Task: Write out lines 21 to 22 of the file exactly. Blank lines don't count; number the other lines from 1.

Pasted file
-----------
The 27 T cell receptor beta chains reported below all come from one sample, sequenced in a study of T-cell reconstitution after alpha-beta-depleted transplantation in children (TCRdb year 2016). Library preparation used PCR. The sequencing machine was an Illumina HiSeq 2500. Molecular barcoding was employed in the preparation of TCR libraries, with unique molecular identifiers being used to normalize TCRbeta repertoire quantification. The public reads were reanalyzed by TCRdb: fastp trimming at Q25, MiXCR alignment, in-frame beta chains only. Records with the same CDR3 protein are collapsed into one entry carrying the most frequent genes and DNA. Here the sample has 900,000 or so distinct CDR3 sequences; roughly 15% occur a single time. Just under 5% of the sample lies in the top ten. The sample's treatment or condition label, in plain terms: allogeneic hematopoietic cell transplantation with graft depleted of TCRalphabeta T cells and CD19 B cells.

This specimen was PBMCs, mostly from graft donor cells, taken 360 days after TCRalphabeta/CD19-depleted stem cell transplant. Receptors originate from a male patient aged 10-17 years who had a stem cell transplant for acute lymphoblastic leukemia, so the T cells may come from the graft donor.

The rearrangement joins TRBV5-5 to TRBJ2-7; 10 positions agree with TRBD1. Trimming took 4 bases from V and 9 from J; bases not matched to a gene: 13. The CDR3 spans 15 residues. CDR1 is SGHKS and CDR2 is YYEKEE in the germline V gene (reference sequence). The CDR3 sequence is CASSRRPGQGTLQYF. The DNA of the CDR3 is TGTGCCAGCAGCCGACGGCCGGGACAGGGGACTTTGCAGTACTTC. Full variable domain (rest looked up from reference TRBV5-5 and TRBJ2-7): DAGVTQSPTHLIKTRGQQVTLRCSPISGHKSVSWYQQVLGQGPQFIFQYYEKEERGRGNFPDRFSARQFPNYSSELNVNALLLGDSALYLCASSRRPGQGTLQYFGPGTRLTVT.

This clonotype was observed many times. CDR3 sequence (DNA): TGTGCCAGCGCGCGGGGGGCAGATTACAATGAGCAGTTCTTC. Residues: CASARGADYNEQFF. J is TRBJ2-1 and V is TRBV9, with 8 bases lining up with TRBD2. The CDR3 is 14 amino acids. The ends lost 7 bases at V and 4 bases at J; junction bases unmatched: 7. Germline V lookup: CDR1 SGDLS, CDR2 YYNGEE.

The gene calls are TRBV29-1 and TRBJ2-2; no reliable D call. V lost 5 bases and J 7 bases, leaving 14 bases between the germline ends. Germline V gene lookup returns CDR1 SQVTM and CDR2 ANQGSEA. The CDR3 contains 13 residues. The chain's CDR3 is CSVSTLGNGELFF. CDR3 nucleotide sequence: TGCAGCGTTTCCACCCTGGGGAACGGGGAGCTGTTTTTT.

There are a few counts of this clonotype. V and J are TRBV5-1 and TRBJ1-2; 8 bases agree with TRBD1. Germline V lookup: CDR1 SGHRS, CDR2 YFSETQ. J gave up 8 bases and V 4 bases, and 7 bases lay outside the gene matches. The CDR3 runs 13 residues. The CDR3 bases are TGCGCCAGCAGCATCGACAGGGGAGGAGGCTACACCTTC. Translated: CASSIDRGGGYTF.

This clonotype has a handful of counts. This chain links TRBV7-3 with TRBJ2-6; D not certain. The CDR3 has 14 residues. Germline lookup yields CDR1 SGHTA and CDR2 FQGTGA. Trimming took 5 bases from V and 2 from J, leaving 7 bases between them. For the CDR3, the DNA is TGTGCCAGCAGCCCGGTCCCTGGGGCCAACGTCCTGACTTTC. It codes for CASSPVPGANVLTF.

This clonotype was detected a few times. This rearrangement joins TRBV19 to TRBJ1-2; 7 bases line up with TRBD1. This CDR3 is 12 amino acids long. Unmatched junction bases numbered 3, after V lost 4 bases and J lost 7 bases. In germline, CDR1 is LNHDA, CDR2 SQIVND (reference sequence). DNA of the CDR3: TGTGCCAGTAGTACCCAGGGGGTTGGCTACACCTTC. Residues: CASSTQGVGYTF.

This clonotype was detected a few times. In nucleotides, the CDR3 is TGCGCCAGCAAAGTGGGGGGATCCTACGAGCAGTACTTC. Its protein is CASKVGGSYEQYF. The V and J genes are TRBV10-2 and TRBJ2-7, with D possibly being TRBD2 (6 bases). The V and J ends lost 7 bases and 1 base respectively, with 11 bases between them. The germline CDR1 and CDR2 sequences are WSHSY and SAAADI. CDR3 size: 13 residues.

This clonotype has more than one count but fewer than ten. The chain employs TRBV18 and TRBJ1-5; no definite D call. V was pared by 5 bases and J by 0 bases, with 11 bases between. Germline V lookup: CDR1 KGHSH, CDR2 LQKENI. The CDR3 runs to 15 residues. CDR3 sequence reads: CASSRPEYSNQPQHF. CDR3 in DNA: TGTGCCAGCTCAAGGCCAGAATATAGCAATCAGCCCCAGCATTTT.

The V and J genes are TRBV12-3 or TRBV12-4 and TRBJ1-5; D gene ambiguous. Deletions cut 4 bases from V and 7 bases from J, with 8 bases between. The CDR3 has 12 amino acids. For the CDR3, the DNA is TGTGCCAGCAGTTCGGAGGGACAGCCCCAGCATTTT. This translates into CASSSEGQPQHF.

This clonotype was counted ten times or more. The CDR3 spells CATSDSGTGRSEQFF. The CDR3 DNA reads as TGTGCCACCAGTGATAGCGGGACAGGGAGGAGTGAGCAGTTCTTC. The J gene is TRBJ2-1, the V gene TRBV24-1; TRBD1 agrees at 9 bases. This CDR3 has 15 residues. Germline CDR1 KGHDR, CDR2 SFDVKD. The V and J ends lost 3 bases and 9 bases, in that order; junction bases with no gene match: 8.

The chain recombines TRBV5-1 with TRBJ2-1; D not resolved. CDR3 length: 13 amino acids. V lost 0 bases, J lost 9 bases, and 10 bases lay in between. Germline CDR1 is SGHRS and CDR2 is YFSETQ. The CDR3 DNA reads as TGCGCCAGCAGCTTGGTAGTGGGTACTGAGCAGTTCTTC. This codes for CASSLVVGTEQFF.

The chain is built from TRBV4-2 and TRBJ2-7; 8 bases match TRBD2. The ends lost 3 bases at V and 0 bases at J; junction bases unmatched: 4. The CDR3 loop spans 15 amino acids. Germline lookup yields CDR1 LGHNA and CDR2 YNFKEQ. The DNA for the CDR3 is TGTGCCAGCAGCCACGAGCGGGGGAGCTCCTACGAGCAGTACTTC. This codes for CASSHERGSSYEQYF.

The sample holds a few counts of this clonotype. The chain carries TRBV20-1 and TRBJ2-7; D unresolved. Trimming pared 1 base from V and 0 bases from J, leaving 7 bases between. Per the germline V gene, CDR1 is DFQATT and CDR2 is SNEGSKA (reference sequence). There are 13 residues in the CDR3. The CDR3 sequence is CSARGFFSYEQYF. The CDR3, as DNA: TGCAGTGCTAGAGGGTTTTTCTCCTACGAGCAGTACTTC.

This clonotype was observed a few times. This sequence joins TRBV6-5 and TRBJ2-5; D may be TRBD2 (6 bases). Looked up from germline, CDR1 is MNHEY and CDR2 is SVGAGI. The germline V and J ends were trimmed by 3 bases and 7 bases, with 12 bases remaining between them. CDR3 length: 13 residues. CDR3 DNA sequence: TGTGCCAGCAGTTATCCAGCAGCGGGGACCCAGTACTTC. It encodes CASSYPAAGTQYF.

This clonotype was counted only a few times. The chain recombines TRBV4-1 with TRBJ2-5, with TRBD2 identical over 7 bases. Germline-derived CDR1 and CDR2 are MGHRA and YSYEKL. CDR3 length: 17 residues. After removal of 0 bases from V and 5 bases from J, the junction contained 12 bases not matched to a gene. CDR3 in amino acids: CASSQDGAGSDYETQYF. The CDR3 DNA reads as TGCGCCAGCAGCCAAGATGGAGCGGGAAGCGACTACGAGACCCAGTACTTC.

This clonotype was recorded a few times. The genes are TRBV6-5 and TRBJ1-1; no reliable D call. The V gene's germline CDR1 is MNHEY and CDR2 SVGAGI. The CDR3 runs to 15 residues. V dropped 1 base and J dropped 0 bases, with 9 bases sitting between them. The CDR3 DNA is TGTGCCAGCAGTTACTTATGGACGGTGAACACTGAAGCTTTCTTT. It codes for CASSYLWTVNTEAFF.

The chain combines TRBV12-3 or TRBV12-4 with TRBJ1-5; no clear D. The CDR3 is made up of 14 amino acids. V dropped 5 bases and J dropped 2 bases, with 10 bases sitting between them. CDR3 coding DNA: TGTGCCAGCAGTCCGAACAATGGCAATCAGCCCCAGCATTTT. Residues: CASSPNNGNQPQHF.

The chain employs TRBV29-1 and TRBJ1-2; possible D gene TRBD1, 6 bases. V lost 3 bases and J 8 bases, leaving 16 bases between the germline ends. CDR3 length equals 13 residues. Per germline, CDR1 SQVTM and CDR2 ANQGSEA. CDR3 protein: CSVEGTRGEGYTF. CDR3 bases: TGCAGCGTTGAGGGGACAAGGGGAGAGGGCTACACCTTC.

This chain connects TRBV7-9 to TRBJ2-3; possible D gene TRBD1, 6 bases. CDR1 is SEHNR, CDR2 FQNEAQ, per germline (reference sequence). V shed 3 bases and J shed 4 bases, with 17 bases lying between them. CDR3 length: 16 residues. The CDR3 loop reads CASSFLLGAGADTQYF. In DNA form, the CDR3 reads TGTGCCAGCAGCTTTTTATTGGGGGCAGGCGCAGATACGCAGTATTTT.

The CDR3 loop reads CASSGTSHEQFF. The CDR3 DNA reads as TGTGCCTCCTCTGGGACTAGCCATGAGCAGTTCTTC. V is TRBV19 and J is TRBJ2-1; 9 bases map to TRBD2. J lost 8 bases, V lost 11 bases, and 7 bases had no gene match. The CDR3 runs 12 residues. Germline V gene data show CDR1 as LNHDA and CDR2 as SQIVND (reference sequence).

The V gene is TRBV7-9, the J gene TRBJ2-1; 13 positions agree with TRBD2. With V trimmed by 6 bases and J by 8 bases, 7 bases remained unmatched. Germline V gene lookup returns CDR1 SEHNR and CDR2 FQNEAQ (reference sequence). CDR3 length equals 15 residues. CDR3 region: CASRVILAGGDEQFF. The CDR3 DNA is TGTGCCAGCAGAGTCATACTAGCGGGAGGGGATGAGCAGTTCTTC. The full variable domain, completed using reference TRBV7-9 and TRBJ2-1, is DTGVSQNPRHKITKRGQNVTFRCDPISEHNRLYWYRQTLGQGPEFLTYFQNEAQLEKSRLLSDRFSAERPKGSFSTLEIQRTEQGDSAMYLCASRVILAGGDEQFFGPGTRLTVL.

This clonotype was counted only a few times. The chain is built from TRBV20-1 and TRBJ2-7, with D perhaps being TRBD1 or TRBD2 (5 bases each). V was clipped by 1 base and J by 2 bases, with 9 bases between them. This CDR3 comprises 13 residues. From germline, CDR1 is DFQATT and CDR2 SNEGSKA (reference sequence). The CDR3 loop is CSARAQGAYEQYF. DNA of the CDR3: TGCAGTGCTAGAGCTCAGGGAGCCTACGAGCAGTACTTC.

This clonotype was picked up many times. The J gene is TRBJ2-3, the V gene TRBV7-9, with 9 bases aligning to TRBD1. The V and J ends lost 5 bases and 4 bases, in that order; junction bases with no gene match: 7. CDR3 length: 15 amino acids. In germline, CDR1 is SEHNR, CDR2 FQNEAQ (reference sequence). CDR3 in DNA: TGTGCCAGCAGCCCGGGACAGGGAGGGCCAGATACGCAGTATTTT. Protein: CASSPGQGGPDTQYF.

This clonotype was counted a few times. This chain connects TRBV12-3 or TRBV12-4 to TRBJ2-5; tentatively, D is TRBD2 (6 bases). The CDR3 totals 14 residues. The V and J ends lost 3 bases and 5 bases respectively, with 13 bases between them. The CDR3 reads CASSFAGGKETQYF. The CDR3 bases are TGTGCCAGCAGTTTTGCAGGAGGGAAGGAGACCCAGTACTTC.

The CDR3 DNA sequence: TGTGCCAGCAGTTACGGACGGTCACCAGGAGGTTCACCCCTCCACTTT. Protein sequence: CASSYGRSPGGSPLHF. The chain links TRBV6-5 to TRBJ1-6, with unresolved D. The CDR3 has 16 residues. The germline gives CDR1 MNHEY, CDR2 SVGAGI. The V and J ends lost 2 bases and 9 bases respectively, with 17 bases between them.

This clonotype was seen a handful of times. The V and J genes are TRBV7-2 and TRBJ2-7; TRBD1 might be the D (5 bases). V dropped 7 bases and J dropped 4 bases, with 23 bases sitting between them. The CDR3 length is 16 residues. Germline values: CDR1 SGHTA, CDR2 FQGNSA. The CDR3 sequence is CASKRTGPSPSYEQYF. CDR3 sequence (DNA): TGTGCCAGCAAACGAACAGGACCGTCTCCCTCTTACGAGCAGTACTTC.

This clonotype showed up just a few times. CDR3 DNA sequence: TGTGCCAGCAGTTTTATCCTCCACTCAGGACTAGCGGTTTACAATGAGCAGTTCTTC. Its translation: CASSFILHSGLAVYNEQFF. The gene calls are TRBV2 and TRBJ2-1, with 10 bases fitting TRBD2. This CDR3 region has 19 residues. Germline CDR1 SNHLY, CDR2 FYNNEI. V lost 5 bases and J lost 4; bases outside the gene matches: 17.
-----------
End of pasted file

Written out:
This chain connects TRBV7-9 to TRBJ2-3; possible D gene TRBD1, 6 bases. CDR1 is SEHNR, CDR2 FQNEAQ, per germline (reference sequence). V shed 3 bases and J shed 4 bases, with 17 bases lying between them. CDR3 length: 16 residues. The CDR3 loop reads CASSFLLGAGADTQYF. In DNA form, the CDR3 reads TGTGCCAGCAGCTTTTTATTGGGGGCAGGCGCAGATACGCAGTATTTT.

The CDR3 loop reads CASSGTSHEQFF. The CDR3 DNA reads as TGTGCCTCCTCTGGGACTAGCCATGAGCAGTTCTTC. V is TRBV19 and J is TRBJ2-1; 9 bases map to TRBD2. J lost 8 bases, V lost 11 bases, and 7 bases had no gene match. The CDR3 runs 12 residues. Germline V gene data show CDR1 as LNHDA and CDR2 as SQIVND (reference sequence).